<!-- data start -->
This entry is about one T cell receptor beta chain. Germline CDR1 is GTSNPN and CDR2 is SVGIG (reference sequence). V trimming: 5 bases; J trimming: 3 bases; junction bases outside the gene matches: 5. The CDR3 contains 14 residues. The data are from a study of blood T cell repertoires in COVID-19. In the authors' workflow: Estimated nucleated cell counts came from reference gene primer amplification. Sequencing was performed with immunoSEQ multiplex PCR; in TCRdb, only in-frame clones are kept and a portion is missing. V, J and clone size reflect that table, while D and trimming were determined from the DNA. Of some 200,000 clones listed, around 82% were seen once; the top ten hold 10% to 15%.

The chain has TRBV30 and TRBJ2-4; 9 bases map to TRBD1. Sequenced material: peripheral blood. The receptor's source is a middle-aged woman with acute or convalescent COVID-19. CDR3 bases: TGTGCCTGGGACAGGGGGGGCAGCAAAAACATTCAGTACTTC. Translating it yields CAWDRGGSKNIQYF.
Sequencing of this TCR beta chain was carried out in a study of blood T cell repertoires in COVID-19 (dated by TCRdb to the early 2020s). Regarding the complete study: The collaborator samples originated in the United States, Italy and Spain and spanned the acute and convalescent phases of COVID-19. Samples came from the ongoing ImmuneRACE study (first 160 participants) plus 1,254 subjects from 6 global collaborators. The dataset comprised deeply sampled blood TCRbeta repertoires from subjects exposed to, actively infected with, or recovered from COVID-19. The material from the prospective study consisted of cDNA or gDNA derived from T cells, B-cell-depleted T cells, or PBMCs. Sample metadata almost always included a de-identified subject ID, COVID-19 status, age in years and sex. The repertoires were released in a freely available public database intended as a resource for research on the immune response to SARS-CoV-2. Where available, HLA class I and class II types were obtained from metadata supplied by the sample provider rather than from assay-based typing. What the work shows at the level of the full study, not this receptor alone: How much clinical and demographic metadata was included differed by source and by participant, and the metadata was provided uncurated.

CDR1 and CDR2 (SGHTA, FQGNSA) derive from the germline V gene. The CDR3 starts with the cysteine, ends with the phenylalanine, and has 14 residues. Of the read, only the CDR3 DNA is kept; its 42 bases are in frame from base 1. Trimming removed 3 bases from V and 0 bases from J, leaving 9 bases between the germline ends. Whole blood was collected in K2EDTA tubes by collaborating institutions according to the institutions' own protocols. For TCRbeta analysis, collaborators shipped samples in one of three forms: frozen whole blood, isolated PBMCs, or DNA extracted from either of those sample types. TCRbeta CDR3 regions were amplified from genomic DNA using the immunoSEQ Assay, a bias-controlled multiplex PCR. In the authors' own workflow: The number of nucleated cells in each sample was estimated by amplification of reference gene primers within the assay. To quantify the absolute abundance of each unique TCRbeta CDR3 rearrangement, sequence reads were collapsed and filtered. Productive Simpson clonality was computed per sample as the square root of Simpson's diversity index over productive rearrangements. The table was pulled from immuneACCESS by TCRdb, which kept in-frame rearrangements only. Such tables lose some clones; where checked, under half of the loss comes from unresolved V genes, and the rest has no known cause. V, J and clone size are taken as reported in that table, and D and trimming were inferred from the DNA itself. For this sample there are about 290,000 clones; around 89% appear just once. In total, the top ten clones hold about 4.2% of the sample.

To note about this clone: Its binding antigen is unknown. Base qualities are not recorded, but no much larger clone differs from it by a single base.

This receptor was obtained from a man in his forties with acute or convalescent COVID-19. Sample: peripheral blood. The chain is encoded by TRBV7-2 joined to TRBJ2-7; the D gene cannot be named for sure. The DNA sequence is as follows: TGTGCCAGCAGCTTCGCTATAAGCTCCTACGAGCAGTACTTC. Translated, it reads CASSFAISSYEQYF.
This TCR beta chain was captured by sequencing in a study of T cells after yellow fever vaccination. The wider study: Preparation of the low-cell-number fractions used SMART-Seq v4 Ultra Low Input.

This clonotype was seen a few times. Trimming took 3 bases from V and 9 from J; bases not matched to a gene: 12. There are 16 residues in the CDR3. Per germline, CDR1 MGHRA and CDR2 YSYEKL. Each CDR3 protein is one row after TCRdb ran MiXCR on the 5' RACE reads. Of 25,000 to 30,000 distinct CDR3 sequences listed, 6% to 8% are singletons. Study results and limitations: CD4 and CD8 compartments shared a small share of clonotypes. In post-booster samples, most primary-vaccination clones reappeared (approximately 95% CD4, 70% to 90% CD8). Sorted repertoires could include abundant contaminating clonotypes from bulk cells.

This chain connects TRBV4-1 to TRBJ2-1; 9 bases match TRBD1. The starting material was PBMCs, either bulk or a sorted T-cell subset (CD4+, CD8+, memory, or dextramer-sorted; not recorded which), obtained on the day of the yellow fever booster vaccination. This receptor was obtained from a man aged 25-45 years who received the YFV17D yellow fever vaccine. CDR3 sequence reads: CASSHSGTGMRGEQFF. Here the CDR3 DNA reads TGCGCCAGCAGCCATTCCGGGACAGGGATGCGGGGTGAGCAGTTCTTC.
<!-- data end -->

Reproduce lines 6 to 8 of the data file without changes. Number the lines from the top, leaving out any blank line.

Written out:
This receptor was obtained from a man in his forties with acute or convalescent COVID-19. Sample: peripheral blood. The chain is encoded by TRBV7-2 joined to TRBJ2-7; the D gene cannot be named for sure. The DNA sequence is as follows: TGTGCCAGCAGCTTCGCTATAAGCTCCTACGAGCAGTACTTC. Translated, it reads CASSFAISSYEQYF.
This TCR beta chain was captured by sequencing in a study of T cells after yellow fever vaccination. The wider study: Preparation of the low-cell-number fractions used SMART-Seq v4 Ultra Low Input.

This clonotype was seen a few times. Trimming took 3 bases from V and 9 from J; bases not matched to a gene: 12. There are 16 residues in the CDR3. Per germline, CDR1 MGHRA and CDR2 YSYEKL. Each CDR3 protein is one row after TCRdb ran MiXCR on the 5' RACE reads. Of 25,000 to 30,000 distinct CDR3 sequences listed, 6% to 8% are singletons. Study results and limitations: CD4 and CD8 compartments shared a small share of clonotypes. In post-booster samples, most primary-vaccination clones reappeared (approximately 95% CD4, 70% to 90% CD8). Sorted repertoires could include abundant contaminating clonotypes from bulk cells.